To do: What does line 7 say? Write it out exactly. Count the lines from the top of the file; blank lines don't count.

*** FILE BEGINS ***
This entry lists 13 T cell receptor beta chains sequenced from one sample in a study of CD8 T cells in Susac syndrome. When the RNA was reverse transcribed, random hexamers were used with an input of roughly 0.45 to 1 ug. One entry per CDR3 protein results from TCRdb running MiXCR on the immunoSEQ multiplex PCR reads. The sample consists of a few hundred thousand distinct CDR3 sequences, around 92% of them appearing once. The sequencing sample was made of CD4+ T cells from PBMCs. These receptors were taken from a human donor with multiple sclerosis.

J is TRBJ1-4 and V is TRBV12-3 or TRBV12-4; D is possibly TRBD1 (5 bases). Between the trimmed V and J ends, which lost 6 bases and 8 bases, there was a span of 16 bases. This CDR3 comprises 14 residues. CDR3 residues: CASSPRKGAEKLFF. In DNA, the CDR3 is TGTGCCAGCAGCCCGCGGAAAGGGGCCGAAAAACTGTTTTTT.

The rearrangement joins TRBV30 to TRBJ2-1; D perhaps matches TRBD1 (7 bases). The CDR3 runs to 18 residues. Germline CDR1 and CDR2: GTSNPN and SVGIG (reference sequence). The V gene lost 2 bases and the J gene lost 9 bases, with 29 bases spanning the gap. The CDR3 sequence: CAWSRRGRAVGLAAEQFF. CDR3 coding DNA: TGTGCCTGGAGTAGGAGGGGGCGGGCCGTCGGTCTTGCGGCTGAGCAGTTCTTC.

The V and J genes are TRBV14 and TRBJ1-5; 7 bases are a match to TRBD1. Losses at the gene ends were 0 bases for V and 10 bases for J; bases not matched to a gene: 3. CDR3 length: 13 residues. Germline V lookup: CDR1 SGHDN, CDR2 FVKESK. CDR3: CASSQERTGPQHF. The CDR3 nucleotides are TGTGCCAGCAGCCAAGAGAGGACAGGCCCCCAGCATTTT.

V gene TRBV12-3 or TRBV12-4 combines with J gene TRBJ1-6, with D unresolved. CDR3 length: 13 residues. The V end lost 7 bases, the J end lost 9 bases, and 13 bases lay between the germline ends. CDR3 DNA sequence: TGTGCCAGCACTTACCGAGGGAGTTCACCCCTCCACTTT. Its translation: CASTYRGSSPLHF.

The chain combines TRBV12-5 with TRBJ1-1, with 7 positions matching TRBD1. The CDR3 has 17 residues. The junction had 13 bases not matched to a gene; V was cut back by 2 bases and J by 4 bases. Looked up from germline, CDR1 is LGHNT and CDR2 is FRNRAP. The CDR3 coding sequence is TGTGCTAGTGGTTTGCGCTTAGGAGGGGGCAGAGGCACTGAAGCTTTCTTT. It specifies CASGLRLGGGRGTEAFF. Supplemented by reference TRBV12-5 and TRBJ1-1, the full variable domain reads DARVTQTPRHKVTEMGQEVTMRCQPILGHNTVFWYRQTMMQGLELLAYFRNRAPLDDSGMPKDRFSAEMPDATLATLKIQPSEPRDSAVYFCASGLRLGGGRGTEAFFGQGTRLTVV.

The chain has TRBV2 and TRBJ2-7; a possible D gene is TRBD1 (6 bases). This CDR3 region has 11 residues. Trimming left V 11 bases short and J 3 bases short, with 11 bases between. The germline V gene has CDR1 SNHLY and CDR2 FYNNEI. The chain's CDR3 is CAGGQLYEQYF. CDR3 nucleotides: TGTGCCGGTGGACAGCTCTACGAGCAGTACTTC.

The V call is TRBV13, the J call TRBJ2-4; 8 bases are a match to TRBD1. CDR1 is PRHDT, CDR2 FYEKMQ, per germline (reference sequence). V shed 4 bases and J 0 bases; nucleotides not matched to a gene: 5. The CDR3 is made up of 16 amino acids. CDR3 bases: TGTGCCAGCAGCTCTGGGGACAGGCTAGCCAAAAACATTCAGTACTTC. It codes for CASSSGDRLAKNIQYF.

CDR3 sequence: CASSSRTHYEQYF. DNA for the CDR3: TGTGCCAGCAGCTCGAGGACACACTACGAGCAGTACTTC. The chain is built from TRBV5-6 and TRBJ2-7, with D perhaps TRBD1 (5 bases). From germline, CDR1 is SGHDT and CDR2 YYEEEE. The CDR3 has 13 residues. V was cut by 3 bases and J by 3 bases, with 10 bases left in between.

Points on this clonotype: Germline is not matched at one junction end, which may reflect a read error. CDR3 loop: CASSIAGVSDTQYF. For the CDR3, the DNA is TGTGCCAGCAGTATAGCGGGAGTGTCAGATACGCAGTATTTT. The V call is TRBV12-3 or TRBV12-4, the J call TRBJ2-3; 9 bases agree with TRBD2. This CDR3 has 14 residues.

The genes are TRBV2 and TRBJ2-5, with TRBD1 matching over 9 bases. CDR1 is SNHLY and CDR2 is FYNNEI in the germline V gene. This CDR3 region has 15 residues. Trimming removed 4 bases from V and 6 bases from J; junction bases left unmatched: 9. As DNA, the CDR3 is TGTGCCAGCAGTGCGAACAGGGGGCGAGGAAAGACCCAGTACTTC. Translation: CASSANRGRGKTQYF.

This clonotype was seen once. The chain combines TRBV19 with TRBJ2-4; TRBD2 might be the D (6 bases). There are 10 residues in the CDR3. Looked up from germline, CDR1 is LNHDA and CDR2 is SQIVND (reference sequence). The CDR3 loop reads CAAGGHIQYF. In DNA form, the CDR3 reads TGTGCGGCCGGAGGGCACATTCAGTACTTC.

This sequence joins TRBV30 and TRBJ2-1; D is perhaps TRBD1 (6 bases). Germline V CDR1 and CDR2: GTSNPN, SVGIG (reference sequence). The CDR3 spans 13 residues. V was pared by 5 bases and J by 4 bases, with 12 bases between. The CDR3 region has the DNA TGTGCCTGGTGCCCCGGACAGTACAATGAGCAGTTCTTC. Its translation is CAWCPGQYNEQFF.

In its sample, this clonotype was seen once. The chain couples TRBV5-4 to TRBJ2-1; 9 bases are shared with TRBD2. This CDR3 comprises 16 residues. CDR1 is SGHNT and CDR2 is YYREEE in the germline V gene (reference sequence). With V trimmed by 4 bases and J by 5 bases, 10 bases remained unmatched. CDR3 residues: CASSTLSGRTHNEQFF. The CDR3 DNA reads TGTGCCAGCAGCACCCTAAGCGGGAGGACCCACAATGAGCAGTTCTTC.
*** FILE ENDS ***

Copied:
The chain has TRBV2 and TRBJ2-7; a possible D gene is TRBD1 (6 bases). This CDR3 region has 11 residues. Trimming left V 11 bases short and J 3 bases short, with 11 bases between. The germline V gene has CDR1 SNHLY and CDR2 FYNNEI. The chain's CDR3 is CAGGQLYEQYF. CDR3 nucleotides: TGTGCCGGTGGACAGCTCTACGAGCAGTACTTC.